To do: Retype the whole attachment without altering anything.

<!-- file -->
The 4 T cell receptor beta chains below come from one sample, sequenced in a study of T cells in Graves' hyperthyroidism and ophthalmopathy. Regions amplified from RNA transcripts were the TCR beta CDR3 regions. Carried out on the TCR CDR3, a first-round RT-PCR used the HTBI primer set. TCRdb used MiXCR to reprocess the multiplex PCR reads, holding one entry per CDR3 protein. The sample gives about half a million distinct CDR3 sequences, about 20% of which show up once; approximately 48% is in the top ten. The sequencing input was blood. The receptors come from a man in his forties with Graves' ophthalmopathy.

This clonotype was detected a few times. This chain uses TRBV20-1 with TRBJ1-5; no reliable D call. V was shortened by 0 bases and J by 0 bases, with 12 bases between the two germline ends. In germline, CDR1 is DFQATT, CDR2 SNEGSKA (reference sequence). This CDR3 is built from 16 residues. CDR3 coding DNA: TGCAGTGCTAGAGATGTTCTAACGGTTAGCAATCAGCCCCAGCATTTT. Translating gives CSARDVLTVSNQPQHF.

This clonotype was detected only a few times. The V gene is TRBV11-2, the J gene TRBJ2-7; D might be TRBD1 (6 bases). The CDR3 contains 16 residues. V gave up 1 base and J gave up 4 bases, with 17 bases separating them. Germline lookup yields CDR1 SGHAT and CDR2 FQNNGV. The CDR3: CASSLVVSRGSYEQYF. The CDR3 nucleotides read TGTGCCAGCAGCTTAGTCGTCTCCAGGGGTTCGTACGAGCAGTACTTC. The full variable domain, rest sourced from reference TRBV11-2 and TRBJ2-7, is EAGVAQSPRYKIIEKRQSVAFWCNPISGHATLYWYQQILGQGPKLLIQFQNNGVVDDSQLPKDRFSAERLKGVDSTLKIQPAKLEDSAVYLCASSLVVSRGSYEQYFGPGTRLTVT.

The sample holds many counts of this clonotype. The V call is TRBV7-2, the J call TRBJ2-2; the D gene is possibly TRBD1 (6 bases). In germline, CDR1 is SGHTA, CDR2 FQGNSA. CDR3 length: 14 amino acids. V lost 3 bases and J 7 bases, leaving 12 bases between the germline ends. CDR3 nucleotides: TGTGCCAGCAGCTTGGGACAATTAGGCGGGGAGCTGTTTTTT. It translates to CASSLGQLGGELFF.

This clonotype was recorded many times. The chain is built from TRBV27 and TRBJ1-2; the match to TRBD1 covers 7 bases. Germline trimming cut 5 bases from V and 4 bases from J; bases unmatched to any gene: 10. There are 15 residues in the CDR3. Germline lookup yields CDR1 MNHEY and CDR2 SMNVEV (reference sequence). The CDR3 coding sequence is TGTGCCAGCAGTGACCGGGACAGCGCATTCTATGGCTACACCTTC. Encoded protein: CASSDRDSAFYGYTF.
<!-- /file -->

The 4 T cell receptor beta chains below come from one sample, sequenced in a study of T cells in Graves' hyperthyroidism and ophthalmopathy. Regions amplified from RNA transcripts were the TCR beta CDR3 regions. Carried out on the TCR CDR3, a first-round RT-PCR used the HTBI primer set. TCRdb used MiXCR to reprocess the multiplex PCR reads, holding one entry per CDR3 protein. The sample gives about half a million distinct CDR3 sequences, about 20% of which show up once; approximately 48% is in the top ten. The sequencing input was blood. The receptors come from a man in his forties with Graves' ophthalmopathy.

This clonotype was detected a few times. This chain uses TRBV20-1 with TRBJ1-5; no reliable D call. V was shortened by 0 bases and J by 0 bases, with 12 bases between the two germline ends. In germline, CDR1 is DFQATT, CDR2 SNEGSKA (reference sequence). This CDR3 is built from 16 residues. CDR3 coding DNA: TGCAGTGCTAGAGATGTTCTAACGGTTAGCAATCAGCCCCAGCATTTT. Translating gives CSARDVLTVSNQPQHF.

This clonotype was detected only a few times. The V gene is TRBV11-2, the J gene TRBJ2-7; D might be TRBD1 (6 bases). The CDR3 contains 16 residues. V gave up 1 base and J gave up 4 bases, with 17 bases separating them. Germline lookup yields CDR1 SGHAT and CDR2 FQNNGV. The CDR3: CASSLVVSRGSYEQYF. The CDR3 nucleotides read TGTGCCAGCAGCTTAGTCGTCTCCAGGGGTTCGTACGAGCAGTACTTC. The full variable domain, rest sourced from reference TRBV11-2 and TRBJ2-7, is EAGVAQSPRYKIIEKRQSVAFWCNPISGHATLYWYQQILGQGPKLLIQFQNNGVVDDSQLPKDRFSAERLKGVDSTLKIQPAKLEDSAVYLCASSLVVSRGSYEQYFGPGTRLTVT.

The sample holds many counts of this clonotype. The V call is TRBV7-2, the J call TRBJ2-2; the D gene is possibly TRBD1 (6 bases). In germline, CDR1 is SGHTA, CDR2 FQGNSA. CDR3 length: 14 amino acids. V lost 3 bases and J 7 bases, leaving 12 bases between the germline ends. CDR3 nucleotides: TGTGCCAGCAGCTTGGGACAATTAGGCGGGGAGCTGTTTTTT. It translates to CASSLGQLGGELFF.

This clonotype was recorded many times. The chain is built from TRBV27 and TRBJ1-2; the match to TRBD1 covers 7 bases. Germline trimming cut 5 bases from V and 4 bases from J; bases unmatched to any gene: 10. There are 15 residues in the CDR3. Germline lookup yields CDR1 MNHEY and CDR2 SMNVEV (reference sequence). The CDR3 coding sequence is TGTGCCAGCAGTGACCGGGACAGCGCATTCTATGGCTACACCTTC. Encoded protein: CASSDRDSAFYGYTF.